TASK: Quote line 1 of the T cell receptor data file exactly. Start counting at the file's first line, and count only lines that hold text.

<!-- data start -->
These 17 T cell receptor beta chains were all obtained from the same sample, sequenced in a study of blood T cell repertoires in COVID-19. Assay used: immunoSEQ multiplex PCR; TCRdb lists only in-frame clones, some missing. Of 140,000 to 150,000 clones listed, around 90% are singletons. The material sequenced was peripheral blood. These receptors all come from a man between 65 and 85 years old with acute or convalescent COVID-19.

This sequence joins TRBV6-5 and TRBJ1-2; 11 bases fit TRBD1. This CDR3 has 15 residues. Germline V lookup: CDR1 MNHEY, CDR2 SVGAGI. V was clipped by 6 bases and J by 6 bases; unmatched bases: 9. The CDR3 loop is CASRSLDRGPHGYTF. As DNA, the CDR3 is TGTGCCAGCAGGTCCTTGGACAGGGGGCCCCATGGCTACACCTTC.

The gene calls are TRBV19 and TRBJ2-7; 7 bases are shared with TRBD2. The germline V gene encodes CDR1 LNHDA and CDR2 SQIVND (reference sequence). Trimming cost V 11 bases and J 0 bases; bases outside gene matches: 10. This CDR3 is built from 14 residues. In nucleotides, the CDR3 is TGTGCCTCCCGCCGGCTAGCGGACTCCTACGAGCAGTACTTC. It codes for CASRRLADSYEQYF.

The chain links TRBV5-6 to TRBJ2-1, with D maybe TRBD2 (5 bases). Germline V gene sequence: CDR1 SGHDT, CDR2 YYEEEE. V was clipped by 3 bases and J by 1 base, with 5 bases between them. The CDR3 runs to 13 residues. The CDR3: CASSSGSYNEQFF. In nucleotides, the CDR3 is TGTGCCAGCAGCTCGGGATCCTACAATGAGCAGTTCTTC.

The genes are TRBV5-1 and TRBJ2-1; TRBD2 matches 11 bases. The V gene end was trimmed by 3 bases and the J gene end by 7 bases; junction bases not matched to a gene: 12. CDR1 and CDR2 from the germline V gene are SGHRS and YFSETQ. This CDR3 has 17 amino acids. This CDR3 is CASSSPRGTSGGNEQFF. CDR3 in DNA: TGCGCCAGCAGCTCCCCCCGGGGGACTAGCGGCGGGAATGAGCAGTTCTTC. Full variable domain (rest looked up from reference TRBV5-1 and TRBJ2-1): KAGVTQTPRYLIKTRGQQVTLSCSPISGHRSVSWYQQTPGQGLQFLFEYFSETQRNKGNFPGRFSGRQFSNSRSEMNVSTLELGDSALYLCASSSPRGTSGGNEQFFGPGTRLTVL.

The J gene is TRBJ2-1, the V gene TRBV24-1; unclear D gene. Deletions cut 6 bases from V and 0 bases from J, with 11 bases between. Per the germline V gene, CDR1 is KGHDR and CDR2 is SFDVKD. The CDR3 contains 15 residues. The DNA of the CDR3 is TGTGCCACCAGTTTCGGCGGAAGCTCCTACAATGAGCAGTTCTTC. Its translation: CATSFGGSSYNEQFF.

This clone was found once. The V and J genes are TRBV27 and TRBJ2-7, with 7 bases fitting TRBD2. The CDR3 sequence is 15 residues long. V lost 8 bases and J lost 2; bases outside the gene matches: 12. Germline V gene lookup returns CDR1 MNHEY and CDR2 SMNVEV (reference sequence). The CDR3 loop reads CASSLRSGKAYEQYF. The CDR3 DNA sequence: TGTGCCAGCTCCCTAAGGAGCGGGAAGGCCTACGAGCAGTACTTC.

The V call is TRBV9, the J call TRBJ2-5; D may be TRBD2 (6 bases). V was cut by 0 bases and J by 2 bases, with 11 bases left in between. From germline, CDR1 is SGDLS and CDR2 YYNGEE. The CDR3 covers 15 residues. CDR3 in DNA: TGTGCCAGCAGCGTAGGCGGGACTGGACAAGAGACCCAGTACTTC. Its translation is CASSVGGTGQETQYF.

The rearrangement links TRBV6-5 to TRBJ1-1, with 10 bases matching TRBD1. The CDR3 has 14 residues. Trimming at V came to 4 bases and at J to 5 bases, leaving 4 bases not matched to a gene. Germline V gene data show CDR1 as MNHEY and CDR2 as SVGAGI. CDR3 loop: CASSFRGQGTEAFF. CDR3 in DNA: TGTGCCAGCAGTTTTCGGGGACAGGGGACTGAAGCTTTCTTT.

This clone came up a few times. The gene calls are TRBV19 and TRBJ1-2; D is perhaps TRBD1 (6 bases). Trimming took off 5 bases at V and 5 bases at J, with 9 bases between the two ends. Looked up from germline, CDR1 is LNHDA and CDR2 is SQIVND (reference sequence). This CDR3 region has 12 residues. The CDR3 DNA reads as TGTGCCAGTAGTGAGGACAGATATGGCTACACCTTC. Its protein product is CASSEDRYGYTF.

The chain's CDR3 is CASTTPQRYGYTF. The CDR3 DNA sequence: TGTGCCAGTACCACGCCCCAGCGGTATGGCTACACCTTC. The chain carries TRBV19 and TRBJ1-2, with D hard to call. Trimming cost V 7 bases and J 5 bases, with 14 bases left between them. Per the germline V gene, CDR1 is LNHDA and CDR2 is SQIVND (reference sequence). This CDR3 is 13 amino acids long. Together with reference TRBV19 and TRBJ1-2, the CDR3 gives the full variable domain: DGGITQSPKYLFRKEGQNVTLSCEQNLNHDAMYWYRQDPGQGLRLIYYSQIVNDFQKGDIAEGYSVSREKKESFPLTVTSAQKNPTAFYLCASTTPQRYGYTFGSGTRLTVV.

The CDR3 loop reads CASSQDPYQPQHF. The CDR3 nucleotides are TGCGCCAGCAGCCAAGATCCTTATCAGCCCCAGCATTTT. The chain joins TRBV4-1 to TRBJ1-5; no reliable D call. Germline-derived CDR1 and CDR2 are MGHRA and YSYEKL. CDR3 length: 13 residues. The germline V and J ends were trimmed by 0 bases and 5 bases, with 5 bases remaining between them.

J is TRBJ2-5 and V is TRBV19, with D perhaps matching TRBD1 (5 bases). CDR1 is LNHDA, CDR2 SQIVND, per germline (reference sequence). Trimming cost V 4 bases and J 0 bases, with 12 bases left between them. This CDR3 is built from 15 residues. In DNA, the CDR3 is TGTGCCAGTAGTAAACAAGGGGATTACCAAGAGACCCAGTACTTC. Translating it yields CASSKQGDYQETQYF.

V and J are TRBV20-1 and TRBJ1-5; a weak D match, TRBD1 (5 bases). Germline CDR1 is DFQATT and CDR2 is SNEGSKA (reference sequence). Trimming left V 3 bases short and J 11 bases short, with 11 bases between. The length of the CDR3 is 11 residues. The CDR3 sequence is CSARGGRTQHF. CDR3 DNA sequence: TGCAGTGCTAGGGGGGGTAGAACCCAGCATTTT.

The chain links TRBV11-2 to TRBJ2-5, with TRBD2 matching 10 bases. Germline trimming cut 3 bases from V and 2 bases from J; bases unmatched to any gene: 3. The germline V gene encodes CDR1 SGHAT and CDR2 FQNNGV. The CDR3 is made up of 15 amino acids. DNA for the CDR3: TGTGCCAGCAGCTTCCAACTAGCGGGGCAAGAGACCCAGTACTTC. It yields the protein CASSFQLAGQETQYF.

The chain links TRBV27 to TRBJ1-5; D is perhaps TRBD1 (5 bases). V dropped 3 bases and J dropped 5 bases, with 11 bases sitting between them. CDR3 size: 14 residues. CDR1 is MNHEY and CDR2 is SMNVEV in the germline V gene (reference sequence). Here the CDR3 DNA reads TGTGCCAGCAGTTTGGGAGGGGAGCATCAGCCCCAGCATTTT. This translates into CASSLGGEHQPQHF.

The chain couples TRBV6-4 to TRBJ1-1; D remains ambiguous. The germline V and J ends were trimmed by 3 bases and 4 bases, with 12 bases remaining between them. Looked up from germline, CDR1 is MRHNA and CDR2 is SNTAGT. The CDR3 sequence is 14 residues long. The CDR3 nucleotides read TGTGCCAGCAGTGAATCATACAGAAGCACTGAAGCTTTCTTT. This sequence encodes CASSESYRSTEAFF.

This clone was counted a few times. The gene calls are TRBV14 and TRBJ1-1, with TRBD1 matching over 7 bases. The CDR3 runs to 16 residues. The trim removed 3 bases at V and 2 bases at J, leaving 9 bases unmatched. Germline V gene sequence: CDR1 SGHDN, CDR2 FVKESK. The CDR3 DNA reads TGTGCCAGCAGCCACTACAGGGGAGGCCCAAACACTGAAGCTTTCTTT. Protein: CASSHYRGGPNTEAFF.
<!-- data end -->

These 17 T cell receptor beta chains were all obtained from the same sample, sequenced in a study of blood T cell repertoires in COVID-19. Assay used: immunoSEQ multiplex PCR; TCRdb lists only in-frame clones, some missing. Of 140,000 to 150,000 clones listed, around 90% are singletons. The material sequenced was peripheral blood. These receptors all come from a man between 65 and 85 years old with acute or convalescent COVID-19.